Home Health & Wellness 5 Dos and Don’ts When Dealing with Sand in Your Eyes, According to an Optician

5 Dos and Don’ts When Dealing with Sand in Your Eyes, According to an Optician

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Sand and a coastal breeze are the staples of many beaches, but together they can wreak havoc on your eyes. Getting sand in your eyes can ruin any beach trip if left untreated or handled improperly and can lead to an eye infection, which can cause a cornea ulcer and other complications.

It is important to avoid this and to know what to do if it happens so you can get the relief you need as soon as possible and protect your eyes. 

As you bask in the sun on the beach, a sudden gust of wind blindsides you, and sand finds its way into your eyes. It’s undoubtedly frustrating, and your initial instinct might be to panic, but staying calm and composed is essential, as panicking is not the only thing that can worsen the discomfort. 

Nimmi Mistry, the professional services optician at Vision Direct, shares the dos and don’ts when getting sand in your eyes, ensuring you and your eyes have a stress-free holiday. 

Don’t rub your eyes 

If you get sand in your eye, the most important thing is to avoid rubbing your eye. Although this is a normal reaction, rubbing the eye could cause the coarse sand to scratch the eye, potentially causing a corneal abrasion and, ultimately, an infection if ignored.  

Wash your hands 

You must wash your hands thoroughly with soap and water before touching your eyes to avoid further bacteria and dirt entering the eyes. Try and blink frequently to attempt to flush the sand out, and at the first opportunity, find a clean water source to rinse your eye out with.  

Do flush your eyes as soon as possible 

You should try and flush your eyes with clean bottled water as soon as possible to flush debris and reduce discomfort. In some locations, tap water will be safe to use; however, water from the tap can contain bacteria, so if you are unsure, use bottled water or visit a pharmacy to purchase a specific eye wash for safe and effective flushing. 

Similarly, never use seawater from lakes, rivers, or streams to flush your eyes, as they may contain contaminants and other organisms such as Acanthamoeba.  

Acanthamoeba Keratitis is an infection that can occur if the eye comes into contact with irritation or a cut and gets exposed to contaminated water. It can spread when you touch your eyes with infected water on your hands. Contact lens wearers are particularly susceptible due to frequent hand and eye contact.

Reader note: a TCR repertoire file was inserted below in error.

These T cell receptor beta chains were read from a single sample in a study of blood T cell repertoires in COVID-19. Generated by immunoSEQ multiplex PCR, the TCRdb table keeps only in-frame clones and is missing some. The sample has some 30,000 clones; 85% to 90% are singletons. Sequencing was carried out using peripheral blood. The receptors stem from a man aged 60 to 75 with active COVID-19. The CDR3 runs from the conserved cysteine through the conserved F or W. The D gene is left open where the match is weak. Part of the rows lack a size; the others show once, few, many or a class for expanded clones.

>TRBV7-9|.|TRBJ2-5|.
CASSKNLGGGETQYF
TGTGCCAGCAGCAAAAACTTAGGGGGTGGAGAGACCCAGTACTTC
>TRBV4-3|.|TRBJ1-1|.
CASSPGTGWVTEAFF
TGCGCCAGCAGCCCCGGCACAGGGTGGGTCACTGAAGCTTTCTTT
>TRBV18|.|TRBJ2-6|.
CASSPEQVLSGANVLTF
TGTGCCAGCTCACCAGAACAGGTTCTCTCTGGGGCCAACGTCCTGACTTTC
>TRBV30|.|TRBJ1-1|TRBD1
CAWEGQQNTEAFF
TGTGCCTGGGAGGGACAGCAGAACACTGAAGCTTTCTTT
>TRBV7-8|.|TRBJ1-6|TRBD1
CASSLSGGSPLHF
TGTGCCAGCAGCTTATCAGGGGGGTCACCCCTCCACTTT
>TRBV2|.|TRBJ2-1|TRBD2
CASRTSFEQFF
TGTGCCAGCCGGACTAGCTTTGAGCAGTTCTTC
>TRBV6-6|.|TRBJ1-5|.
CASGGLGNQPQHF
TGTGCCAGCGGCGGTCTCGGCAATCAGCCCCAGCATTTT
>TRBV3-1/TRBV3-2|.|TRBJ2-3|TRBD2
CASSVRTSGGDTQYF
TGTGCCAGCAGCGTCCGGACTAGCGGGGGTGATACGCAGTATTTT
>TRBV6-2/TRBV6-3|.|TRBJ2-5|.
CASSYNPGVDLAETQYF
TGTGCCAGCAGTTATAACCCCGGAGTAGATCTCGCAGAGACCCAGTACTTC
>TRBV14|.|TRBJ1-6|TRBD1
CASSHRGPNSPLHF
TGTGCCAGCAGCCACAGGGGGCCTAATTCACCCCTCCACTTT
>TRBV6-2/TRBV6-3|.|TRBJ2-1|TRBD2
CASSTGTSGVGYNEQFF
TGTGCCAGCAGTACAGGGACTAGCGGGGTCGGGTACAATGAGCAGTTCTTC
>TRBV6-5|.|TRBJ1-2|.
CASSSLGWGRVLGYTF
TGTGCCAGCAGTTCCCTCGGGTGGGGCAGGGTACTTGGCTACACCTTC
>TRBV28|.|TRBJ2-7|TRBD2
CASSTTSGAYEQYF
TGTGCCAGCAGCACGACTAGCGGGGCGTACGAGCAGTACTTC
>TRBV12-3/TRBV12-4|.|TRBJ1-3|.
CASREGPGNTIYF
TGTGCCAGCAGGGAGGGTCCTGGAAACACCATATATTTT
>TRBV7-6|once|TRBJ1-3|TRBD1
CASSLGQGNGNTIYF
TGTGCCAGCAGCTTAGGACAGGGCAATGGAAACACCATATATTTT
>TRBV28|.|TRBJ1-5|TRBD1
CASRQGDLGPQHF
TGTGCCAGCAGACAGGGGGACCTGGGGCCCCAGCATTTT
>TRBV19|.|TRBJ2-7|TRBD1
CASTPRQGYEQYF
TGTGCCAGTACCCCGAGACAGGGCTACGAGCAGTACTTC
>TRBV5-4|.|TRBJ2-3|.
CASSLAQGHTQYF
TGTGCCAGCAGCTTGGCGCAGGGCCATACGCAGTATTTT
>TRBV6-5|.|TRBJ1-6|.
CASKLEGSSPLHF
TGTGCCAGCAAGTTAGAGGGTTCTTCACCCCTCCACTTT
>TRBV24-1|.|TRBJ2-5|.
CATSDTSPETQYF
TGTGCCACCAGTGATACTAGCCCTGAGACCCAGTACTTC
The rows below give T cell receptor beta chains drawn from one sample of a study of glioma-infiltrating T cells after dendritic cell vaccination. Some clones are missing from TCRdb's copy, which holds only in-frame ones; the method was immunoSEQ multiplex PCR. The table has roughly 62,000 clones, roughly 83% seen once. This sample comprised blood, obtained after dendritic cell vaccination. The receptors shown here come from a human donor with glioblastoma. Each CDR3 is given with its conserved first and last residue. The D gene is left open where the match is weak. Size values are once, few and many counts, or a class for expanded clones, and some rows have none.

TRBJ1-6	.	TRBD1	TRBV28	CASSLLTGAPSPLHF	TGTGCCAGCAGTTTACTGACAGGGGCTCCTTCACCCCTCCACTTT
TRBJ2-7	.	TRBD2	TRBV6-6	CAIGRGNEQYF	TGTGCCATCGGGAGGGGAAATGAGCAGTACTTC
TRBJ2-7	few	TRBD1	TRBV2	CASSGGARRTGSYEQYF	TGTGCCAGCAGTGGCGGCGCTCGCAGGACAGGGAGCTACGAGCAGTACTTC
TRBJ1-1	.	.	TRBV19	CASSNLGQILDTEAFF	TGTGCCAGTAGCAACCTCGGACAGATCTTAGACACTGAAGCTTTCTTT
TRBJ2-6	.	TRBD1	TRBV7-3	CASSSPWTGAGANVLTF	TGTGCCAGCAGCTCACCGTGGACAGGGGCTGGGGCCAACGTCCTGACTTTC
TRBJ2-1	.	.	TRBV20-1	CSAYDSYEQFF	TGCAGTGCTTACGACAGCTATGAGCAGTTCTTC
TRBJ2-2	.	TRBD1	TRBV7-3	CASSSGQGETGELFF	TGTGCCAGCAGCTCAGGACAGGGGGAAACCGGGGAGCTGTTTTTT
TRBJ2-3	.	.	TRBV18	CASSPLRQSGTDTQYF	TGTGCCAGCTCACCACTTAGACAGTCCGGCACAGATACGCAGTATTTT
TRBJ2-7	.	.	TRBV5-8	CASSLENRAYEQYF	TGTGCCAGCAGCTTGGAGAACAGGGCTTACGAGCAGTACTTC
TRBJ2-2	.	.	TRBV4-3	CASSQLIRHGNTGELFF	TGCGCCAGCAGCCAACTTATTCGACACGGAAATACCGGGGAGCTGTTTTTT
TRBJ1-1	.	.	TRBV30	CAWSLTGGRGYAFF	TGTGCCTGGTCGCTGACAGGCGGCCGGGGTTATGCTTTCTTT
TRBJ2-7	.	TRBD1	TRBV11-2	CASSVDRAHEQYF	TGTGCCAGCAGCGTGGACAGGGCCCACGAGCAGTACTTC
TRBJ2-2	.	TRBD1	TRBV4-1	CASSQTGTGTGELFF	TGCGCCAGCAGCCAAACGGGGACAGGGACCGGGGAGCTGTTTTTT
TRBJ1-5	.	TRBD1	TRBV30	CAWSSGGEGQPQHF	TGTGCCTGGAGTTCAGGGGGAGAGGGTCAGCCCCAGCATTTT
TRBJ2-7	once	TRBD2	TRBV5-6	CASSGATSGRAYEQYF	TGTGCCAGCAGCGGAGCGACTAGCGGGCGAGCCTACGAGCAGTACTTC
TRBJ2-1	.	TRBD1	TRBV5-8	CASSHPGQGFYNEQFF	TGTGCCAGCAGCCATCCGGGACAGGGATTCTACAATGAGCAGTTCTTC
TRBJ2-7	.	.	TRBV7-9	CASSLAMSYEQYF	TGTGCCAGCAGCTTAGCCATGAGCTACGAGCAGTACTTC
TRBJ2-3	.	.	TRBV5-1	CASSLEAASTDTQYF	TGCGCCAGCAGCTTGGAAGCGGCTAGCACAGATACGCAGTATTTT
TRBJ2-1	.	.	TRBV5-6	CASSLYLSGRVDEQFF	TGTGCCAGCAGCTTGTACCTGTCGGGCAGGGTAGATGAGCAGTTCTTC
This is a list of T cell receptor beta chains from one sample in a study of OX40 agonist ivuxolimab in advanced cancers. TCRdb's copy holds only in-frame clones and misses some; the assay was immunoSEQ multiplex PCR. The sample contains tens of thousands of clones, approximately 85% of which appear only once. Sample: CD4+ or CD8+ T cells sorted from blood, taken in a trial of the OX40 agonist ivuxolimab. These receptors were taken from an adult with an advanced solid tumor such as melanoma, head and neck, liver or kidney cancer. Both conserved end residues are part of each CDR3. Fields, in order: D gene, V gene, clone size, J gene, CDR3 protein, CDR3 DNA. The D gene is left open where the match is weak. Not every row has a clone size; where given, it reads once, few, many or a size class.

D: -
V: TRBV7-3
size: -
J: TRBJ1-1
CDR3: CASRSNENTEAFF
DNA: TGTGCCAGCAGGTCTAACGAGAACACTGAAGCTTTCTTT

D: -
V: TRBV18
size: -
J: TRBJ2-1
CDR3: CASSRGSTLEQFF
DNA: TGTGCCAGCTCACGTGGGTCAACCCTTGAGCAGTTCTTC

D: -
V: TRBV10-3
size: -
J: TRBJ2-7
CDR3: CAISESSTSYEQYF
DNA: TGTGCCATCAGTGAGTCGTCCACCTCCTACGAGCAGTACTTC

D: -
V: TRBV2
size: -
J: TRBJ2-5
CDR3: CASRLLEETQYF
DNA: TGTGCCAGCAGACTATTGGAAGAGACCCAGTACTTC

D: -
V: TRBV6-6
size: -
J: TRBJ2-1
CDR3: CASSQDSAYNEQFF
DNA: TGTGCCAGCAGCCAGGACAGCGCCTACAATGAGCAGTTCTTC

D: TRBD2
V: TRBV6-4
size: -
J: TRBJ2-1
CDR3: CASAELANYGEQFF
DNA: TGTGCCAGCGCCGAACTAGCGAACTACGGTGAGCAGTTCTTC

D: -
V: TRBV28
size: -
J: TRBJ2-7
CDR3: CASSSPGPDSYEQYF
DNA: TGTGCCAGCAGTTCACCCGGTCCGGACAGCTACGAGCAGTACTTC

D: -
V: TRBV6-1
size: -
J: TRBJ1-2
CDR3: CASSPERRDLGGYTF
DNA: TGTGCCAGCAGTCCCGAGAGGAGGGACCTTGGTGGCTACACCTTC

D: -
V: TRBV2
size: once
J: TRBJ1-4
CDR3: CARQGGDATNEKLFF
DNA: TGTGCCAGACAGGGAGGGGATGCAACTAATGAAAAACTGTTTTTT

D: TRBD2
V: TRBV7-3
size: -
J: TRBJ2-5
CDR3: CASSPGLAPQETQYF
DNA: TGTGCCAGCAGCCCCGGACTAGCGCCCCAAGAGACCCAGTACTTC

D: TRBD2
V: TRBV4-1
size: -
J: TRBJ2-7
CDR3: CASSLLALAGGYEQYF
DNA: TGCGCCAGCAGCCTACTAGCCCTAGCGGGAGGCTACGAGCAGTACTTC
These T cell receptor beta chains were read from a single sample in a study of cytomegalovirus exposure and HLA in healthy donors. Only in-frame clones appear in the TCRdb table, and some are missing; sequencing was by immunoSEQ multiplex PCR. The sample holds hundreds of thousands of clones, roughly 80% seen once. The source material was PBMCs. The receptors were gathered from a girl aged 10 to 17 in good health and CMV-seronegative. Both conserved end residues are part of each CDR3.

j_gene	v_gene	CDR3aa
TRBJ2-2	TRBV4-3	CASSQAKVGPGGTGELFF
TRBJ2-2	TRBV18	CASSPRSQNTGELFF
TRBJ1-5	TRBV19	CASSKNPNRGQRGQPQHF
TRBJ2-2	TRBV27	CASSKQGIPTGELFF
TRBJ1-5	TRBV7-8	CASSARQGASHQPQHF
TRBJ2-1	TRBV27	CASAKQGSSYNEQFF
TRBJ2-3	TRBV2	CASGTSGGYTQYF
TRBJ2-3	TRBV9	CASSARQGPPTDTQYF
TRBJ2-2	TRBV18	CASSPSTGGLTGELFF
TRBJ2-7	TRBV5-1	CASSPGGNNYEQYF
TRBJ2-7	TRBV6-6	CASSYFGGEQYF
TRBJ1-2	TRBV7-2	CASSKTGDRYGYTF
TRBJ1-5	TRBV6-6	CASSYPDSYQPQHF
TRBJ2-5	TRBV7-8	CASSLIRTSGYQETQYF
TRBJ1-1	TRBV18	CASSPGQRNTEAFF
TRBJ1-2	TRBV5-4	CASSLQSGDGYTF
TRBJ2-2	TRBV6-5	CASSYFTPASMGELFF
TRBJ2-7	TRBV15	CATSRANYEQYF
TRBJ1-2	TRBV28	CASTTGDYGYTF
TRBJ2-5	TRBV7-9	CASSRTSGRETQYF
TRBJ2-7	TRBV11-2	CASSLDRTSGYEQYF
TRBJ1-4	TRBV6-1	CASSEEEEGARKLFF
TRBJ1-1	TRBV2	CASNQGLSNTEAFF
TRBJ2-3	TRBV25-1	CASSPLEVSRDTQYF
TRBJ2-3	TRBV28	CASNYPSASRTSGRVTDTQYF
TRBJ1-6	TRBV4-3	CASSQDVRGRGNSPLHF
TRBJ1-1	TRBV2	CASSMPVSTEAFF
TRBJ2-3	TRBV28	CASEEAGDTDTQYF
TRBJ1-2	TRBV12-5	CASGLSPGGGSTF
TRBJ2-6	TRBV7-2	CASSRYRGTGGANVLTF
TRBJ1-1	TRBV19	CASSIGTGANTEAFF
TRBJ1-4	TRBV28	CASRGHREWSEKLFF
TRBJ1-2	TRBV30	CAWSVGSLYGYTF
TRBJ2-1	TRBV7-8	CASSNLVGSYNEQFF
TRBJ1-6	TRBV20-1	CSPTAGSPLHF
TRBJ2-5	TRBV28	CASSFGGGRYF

Do remove your contact lenses  

If you wear contact lenses, remove them with clean hands and dispose of them immediately. This is because contact lenses can trap germs on the surface of your eye, where they breed, leading to a serious eye infection. If your eye is sore and irritated, switch to glasses for a day or two, as this should allow for your eye to settle.  

It may be worth switching to daily disposable lenses for the holiday to ensure you have clean lenses on hand should anything happen. This is more cost-effective than bringing various spares of longer-wear lenses. All lens wearers should also take a copy of their prescription and glasses as a backup to avoid being caught short.  

Don’t wait seek medical attention if irritation persists 

If you find that the irritation has persisted and you have taken the steps necessary to clean your eye, you may need to seek a medical professional to look. If the sand has caused a corneal abrasion, you may experience the following symptoms: 

  • Blurred vision  
  • Light sensitivity  
  • Excessive tearing  
  • Red eyes  
  • Pain when opening and closing your eyelids

If left, and there is no improvement, it could lead to an infection, which could cause serious long-term problems. Consult a doctor, even if on holiday, and they will advise the best treatment for the infection, inflammation, and any pain you may be experiencing. 

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